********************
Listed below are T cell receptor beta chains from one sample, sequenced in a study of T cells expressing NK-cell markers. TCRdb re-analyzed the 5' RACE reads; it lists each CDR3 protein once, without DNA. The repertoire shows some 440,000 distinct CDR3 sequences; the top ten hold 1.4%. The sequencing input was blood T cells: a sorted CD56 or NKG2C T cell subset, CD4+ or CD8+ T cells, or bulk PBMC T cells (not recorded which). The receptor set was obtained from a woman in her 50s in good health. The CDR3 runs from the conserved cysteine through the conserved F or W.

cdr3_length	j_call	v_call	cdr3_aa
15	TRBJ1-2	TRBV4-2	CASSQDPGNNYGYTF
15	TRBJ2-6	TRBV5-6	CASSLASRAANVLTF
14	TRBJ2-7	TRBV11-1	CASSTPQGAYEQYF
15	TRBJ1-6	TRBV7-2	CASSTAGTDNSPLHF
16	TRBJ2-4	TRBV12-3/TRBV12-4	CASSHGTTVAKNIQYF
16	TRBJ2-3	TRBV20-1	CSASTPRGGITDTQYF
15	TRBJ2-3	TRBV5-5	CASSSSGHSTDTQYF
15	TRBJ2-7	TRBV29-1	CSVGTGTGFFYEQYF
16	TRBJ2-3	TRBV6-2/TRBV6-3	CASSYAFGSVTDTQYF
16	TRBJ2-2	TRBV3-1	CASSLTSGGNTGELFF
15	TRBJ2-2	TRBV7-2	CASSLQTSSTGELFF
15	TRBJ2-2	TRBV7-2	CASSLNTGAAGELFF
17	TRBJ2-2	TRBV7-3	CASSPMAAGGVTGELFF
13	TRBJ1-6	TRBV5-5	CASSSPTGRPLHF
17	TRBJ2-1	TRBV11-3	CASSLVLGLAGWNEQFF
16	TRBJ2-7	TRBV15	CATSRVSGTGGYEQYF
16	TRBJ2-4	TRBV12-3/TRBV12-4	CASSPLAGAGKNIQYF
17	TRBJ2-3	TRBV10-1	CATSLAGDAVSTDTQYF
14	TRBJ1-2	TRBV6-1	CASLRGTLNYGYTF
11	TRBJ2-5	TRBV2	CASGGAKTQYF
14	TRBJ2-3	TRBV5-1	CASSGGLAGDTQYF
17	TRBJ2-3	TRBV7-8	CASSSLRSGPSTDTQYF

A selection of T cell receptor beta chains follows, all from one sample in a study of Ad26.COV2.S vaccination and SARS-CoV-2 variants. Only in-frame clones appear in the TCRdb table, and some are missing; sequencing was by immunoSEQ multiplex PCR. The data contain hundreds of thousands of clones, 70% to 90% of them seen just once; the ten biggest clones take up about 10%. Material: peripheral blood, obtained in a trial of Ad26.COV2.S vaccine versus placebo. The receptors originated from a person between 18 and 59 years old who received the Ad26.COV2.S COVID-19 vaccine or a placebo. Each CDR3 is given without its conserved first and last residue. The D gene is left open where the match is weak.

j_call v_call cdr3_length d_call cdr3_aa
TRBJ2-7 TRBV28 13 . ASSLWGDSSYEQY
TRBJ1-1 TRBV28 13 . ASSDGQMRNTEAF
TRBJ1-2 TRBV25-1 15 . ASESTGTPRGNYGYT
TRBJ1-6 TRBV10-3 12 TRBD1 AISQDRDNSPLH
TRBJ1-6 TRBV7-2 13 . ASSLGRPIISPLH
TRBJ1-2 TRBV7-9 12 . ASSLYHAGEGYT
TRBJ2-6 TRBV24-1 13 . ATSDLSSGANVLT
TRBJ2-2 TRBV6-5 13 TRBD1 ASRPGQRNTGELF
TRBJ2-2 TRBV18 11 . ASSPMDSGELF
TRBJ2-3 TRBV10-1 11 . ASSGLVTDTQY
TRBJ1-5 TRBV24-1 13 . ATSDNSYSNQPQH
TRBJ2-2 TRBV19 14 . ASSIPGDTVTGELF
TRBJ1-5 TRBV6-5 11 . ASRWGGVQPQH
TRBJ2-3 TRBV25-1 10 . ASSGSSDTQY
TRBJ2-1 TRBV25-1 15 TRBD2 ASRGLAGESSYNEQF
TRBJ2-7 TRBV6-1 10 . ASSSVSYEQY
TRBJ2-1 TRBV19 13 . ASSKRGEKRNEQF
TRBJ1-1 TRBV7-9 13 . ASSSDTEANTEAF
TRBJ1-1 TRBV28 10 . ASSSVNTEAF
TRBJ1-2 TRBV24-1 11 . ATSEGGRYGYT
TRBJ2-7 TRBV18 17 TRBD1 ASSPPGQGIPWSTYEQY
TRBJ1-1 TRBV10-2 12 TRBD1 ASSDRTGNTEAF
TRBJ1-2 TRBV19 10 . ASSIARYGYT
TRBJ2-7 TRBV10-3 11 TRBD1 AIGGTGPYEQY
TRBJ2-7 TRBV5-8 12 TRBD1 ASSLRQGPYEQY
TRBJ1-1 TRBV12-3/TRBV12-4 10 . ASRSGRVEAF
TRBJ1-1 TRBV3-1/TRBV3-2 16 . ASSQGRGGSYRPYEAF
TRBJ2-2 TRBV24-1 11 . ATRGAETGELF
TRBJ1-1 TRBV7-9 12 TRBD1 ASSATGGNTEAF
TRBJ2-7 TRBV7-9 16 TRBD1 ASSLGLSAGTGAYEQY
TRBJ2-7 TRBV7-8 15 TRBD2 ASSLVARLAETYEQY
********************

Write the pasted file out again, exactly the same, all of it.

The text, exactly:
Listed below are T cell receptor beta chains from one sample, sequenced in a study of T cells expressing NK-cell markers. TCRdb re-analyzed the 5' RACE reads; it lists each CDR3 protein once, without DNA. The repertoire shows some 440,000 distinct CDR3 sequences; the top ten hold 1.4%. The sequencing input was blood T cells: a sorted CD56 or NKG2C T cell subset, CD4+ or CD8+ T cells, or bulk PBMC T cells (not recorded which). The receptor set was obtained from a woman in her 50s in good health. The CDR3 runs from the conserved cysteine through the conserved F or W.

cdr3_length	j_call	v_call	cdr3_aa
15	TRBJ1-2	TRBV4-2	CASSQDPGNNYGYTF
15	TRBJ2-6	TRBV5-6	CASSLASRAANVLTF
14	TRBJ2-7	TRBV11-1	CASSTPQGAYEQYF
15	TRBJ1-6	TRBV7-2	CASSTAGTDNSPLHF
16	TRBJ2-4	TRBV12-3/TRBV12-4	CASSHGTTVAKNIQYF
16	TRBJ2-3	TRBV20-1	CSASTPRGGITDTQYF
15	TRBJ2-3	TRBV5-5	CASSSSGHSTDTQYF
15	TRBJ2-7	TRBV29-1	CSVGTGTGFFYEQYF
16	TRBJ2-3	TRBV6-2/TRBV6-3	CASSYAFGSVTDTQYF
16	TRBJ2-2	TRBV3-1	CASSLTSGGNTGELFF
15	TRBJ2-2	TRBV7-2	CASSLQTSSTGELFF
15	TRBJ2-2	TRBV7-2	CASSLNTGAAGELFF
17	TRBJ2-2	TRBV7-3	CASSPMAAGGVTGELFF
13	TRBJ1-6	TRBV5-5	CASSSPTGRPLHF
17	TRBJ2-1	TRBV11-3	CASSLVLGLAGWNEQFF
16	TRBJ2-7	TRBV15	CATSRVSGTGGYEQYF
16	TRBJ2-4	TRBV12-3/TRBV12-4	CASSPLAGAGKNIQYF
17	TRBJ2-3	TRBV10-1	CATSLAGDAVSTDTQYF
14	TRBJ1-2	TRBV6-1	CASLRGTLNYGYTF
11	TRBJ2-5	TRBV2	CASGGAKTQYF
14	TRBJ2-3	TRBV5-1	CASSGGLAGDTQYF
17	TRBJ2-3	TRBV7-8	CASSSLRSGPSTDTQYF

A selection of T cell receptor beta chains follows, all from one sample in a study of Ad26.COV2.S vaccination and SARS-CoV-2 variants. Only in-frame clones appear in the TCRdb table, and some are missing; sequencing was by immunoSEQ multiplex PCR. The data contain hundreds of thousands of clones, 70% to 90% of them seen just once; the ten biggest clones take up about 10%. Material: peripheral blood, obtained in a trial of Ad26.COV2.S vaccine versus placebo. The receptors originated from a person between 18 and 59 years old who received the Ad26.COV2.S COVID-19 vaccine or a placebo. Each CDR3 is given without its conserved first and last residue. The D gene is left open where the match is weak.

j_call v_call cdr3_length d_call cdr3_aa
TRBJ2-7 TRBV28 13 . ASSLWGDSSYEQY
TRBJ1-1 TRBV28 13 . ASSDGQMRNTEAF
TRBJ1-2 TRBV25-1 15 . ASESTGTPRGNYGYT
TRBJ1-6 TRBV10-3 12 TRBD1 AISQDRDNSPLH
TRBJ1-6 TRBV7-2 13 . ASSLGRPIISPLH
TRBJ1-2 TRBV7-9 12 . ASSLYHAGEGYT
TRBJ2-6 TRBV24-1 13 . ATSDLSSGANVLT
TRBJ2-2 TRBV6-5 13 TRBD1 ASRPGQRNTGELF
TRBJ2-2 TRBV18 11 . ASSPMDSGELF
TRBJ2-3 TRBV10-1 11 . ASSGLVTDTQY
TRBJ1-5 TRBV24-1 13 . ATSDNSYSNQPQH
TRBJ2-2 TRBV19 14 . ASSIPGDTVTGELF
TRBJ1-5 TRBV6-5 11 . ASRWGGVQPQH
TRBJ2-3 TRBV25-1 10 . ASSGSSDTQY
TRBJ2-1 TRBV25-1 15 TRBD2 ASRGLAGESSYNEQF
TRBJ2-7 TRBV6-1 10 . ASSSVSYEQY
TRBJ2-1 TRBV19 13 . ASSKRGEKRNEQF
TRBJ1-1 TRBV7-9 13 . ASSSDTEANTEAF
TRBJ1-1 TRBV28 10 . ASSSVNTEAF
TRBJ1-2 TRBV24-1 11 . ATSEGGRYGYT
TRBJ2-7 TRBV18 17 TRBD1 ASSPPGQGIPWSTYEQY
TRBJ1-1 TRBV10-2 12 TRBD1 ASSDRTGNTEAF
TRBJ1-2 TRBV19 10 . ASSIARYGYT
TRBJ2-7 TRBV10-3 11 TRBD1 AIGGTGPYEQY
TRBJ2-7 TRBV5-8 12 TRBD1 ASSLRQGPYEQY
TRBJ1-1 TRBV12-3/TRBV12-4 10 . ASRSGRVEAF
TRBJ1-1 TRBV3-1/TRBV3-2 16 . ASSQGRGGSYRPYEAF
TRBJ2-2 TRBV24-1 11 . ATRGAETGELF
TRBJ1-1 TRBV7-9 12 TRBD1 ASSATGGNTEAF
TRBJ2-7 TRBV7-9 16 TRBD1 ASSLGLSAGTGAYEQY
TRBJ2-7 TRBV7-8 15 TRBD2 ASSLVARLAETYEQY